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Luther says to look to Christ is to see grace, because "the picture of grace is nothing else but that of Christ on the cross."

Here sins are never sins, for here they are overcome and swallowed up in Christ. He takes your death upon himself and strangles it so that it may not harm you, if you believe that he does it for you and see your death in him and not in yourself. Likewise, he also takes your sins upon himself and overcomes them with his righteousness out of sheer mercy, and if you believe that, your sins will never work you harm.

Luther also says that when facing death's agonies, we should find support in the fellowship and faith of the church.

The experience of dying, though intensely personal, cannot be handled privately without our being crushed. As each person contends with death, we should not desert him or leave him to die alone. In the deafening loneliness of death, we "shout in the ears" of the dying to assure them of our companionship. In fact, God, Christ, angels, saints, and the entire congregation "shout" with us. The eyes of the entire communion of saints are upon the dying to empower him to go through the unavoidable. The annihilating voice of death, then, can drive us into the arms of Christ. The voice of the law that incites sin, death, and divine wrath is replaced by the voice of the gospel. That voice is like a lamp shining in darkness until the day dawns and the morning star rises in our hearts (see 2 Peter 1:19–20)—and it makes dying much easier.

Born Again

Death, for Luther, is "the beginning of the narrow gate and of the straight path to life" (Matt. 7:14). Although the gate is narrow, the journey is not long. Luther elaborates:

Just as an infant is born with peril and pain from the small abode of its mother's womb into this immense heaven and earth, … so man departs this life through the narrow gate of death. … Therefore, the death of the dear saints is called a new birth, and their feast day is known in Latin as natale, that is, the day of their birth.

This road through the dark valley may be traveled safely when we are assured of its end. We do not have to deny the pain of grief and death. On the contrary, it is the harsh reality of death that makes the heavenly mansion so glorious: "So it is that in dying we must bear this anguish and know that a large mansion and joy will follow."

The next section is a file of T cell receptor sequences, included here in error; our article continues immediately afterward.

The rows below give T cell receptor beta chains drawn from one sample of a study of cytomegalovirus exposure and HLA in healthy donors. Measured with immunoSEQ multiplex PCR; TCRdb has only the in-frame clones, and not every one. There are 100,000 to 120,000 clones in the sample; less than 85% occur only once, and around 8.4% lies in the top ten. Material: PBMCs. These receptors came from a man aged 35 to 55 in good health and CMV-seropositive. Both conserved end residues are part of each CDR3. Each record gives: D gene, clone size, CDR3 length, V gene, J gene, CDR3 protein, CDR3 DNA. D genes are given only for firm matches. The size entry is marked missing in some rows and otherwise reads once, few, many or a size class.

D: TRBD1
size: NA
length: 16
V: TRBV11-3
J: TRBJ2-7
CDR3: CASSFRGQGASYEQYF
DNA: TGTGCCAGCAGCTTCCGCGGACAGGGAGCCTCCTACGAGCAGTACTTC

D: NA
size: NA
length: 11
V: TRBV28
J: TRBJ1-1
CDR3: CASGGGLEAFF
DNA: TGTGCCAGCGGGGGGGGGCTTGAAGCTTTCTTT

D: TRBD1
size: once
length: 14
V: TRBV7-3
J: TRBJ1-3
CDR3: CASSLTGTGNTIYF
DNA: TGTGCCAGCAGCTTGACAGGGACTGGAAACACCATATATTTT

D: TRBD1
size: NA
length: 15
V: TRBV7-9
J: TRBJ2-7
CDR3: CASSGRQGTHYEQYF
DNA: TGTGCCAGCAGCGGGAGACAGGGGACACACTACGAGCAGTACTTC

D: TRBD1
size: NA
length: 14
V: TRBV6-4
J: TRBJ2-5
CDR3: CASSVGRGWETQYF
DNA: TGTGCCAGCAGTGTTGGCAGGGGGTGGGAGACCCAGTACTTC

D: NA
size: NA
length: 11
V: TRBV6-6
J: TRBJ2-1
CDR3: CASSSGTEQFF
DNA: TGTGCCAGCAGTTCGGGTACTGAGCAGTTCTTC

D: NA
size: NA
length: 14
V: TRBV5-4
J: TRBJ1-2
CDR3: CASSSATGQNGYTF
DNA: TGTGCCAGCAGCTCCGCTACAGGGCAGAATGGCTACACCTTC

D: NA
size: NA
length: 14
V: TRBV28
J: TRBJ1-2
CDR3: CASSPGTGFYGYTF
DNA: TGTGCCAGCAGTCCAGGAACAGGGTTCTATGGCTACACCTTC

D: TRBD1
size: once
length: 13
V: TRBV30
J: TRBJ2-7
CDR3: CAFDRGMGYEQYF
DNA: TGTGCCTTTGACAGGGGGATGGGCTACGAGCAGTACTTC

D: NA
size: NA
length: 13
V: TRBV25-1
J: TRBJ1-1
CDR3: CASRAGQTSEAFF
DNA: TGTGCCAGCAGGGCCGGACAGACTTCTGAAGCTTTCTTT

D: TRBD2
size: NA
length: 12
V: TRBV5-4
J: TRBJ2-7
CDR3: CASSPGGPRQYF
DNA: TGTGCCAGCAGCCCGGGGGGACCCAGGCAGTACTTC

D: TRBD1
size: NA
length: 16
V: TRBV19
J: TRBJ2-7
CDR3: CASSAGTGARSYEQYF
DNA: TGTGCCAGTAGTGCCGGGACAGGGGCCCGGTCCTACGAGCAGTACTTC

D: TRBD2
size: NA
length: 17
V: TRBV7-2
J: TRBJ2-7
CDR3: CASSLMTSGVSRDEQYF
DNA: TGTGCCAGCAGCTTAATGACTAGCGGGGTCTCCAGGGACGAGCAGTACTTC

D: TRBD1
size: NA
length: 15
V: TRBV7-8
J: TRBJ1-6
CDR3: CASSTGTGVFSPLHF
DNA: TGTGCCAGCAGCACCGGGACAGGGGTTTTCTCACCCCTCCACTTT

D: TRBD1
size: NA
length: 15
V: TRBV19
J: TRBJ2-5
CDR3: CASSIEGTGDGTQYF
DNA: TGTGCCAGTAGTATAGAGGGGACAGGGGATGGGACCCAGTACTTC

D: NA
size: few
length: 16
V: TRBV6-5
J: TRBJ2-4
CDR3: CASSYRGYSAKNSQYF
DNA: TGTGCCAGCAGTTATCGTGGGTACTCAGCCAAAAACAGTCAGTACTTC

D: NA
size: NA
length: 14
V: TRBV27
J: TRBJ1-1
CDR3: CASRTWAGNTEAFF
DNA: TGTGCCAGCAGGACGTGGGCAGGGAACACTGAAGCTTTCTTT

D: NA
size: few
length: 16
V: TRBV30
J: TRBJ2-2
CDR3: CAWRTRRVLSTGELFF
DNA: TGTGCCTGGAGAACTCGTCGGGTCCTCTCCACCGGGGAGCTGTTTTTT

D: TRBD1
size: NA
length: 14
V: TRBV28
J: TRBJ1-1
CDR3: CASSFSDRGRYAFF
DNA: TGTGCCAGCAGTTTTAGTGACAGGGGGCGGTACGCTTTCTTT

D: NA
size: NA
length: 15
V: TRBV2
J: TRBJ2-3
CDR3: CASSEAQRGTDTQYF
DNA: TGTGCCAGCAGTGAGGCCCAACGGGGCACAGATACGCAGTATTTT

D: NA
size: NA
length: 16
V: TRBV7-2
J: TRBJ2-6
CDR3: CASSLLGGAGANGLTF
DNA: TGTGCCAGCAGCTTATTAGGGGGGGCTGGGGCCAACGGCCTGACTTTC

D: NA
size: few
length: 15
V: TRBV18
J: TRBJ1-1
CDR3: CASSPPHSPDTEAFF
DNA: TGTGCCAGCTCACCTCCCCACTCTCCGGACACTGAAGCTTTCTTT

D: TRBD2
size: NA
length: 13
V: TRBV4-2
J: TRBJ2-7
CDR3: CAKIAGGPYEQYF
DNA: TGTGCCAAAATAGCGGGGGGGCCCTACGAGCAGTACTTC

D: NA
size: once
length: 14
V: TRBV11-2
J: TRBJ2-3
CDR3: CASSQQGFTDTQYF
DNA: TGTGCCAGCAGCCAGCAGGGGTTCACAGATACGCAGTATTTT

While we should be aware daily of the inevitable reality of death, we can live as those who have been freed from the curse and sting of death. Luther wisely reminds us to ponder "the heavenly picture of Christ," for in Christ, we have passed from death to life. Death is no death to the believers whose lives are hidden with Christ in God.

Dennis Ngien is research professor of theology at Tyndale Seminary, Toronto, and author of Luther as a Spiritual Adviser: The Interface of Theology and Piety in Luther's Devotional Writings (Paternoster, 2007).



Related Elsewhere:

Dennis Ngien also wrote "The God Who Suffers" for Christianity Today.

Other Christianity Today articles about death and dying are available on our site.

Christian History & Biography's issues 34 and 39 focused on Martin Luther.

Other Christianity Today articles about Martin Luther's influence and theology include:

Man of Contradictions | Martin Luther was a God-obsessed seeker of certainty and assurance. (May 1, 2004)
Christian History Corner: 'Hier Stehe Ich!' | When Martin Luther stood up for his ideas at the Diet of Worms, did he really say, Here I stand? (April 1, 2002)
Why We Still Need Luther | Four hundred fifty years after his death, Martin Luther can still inspire and guide us. (October 28, 1996)